On May 22, the Globe and Mail Centre played host to the 43rd annual Amazon Canada First Novel Award (amazon.ca/firstnovelaward) where the grand prize of $60,000 went to Winnipeg native Casey Plett, for her debut novel, Little Fish.
Additionally, sixteen-year-old Jenniffer Meng was named the winner of the Youth Short Story Category for her story, “Where do all the birds go?” Jenniffer will receive a prize of $5,000 along with a mentorship lunch with editors of The Walrus.
About Little Fish:
Little Fish explores the winter of discontent in the life of one transgender woman as her past and future become irrevocably entwined. It is the dead of winter in Winnipeg, and Wendy Reimer, a thirty-year-old trans woman, feels like her life is frozen in place. When her Oma (grandmother) passes away, Wendy receives an unexpected call from a distant family friend who tells her a startling secret: Wendy’s Opa (grandfather)—a devout Mennonite farmer—might have been transgender himself. Can Wendy unravel the mystery of her grandfather’s world and reckon with the culture that both shaped and rejected her? She’s determined to try.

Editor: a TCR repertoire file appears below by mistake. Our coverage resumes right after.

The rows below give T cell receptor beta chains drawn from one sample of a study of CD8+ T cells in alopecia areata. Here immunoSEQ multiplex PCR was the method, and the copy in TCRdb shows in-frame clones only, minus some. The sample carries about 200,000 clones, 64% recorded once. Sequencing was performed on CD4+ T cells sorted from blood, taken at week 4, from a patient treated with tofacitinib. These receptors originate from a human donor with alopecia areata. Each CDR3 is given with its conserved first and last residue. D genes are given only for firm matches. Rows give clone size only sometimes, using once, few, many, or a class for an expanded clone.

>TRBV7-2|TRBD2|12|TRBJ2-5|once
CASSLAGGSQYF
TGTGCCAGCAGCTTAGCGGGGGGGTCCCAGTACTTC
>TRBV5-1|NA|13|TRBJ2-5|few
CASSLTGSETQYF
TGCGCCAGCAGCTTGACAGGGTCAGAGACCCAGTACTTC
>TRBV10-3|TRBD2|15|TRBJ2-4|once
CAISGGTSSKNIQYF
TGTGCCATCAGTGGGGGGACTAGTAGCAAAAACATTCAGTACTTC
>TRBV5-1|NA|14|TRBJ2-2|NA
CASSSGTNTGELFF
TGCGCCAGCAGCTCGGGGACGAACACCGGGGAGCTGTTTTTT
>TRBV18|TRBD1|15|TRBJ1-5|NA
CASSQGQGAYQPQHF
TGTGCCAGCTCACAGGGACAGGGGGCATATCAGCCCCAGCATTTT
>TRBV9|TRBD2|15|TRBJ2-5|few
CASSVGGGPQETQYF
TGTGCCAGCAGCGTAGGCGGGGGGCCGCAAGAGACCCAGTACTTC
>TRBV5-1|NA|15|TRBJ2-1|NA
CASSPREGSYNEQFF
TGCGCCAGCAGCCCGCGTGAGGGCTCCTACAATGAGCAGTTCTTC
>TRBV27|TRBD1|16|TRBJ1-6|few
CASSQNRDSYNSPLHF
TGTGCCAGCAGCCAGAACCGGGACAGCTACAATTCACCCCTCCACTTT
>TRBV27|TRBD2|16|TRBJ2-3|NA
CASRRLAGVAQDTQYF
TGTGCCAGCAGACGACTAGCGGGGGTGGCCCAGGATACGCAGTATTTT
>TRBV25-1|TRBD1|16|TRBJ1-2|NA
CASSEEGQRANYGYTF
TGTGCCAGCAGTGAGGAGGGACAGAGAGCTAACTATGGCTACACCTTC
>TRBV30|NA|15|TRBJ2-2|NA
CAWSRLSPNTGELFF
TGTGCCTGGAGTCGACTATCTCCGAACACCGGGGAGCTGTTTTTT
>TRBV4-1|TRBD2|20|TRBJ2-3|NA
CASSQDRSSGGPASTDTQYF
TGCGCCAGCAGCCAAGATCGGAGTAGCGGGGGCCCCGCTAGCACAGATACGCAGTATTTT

Previous accolades include winning the Lambda Literary Award for Best Transgender Fiction and she received an Honour of Distinction from The Writers’ Trust of Canada’s Dayne Ogilvie Prize for LGBTQ Emerging Writers.
In addition to her debut novel, Casey is also the author of the short story collection A Safe Girl to Love and co-editor of the anthology Meanwhile, Elsewhere: Science Fiction and Fantasy from Transgender Writers.
Amazon Canada First Novel Award shortlist:
The shortlist for the year’s award also included: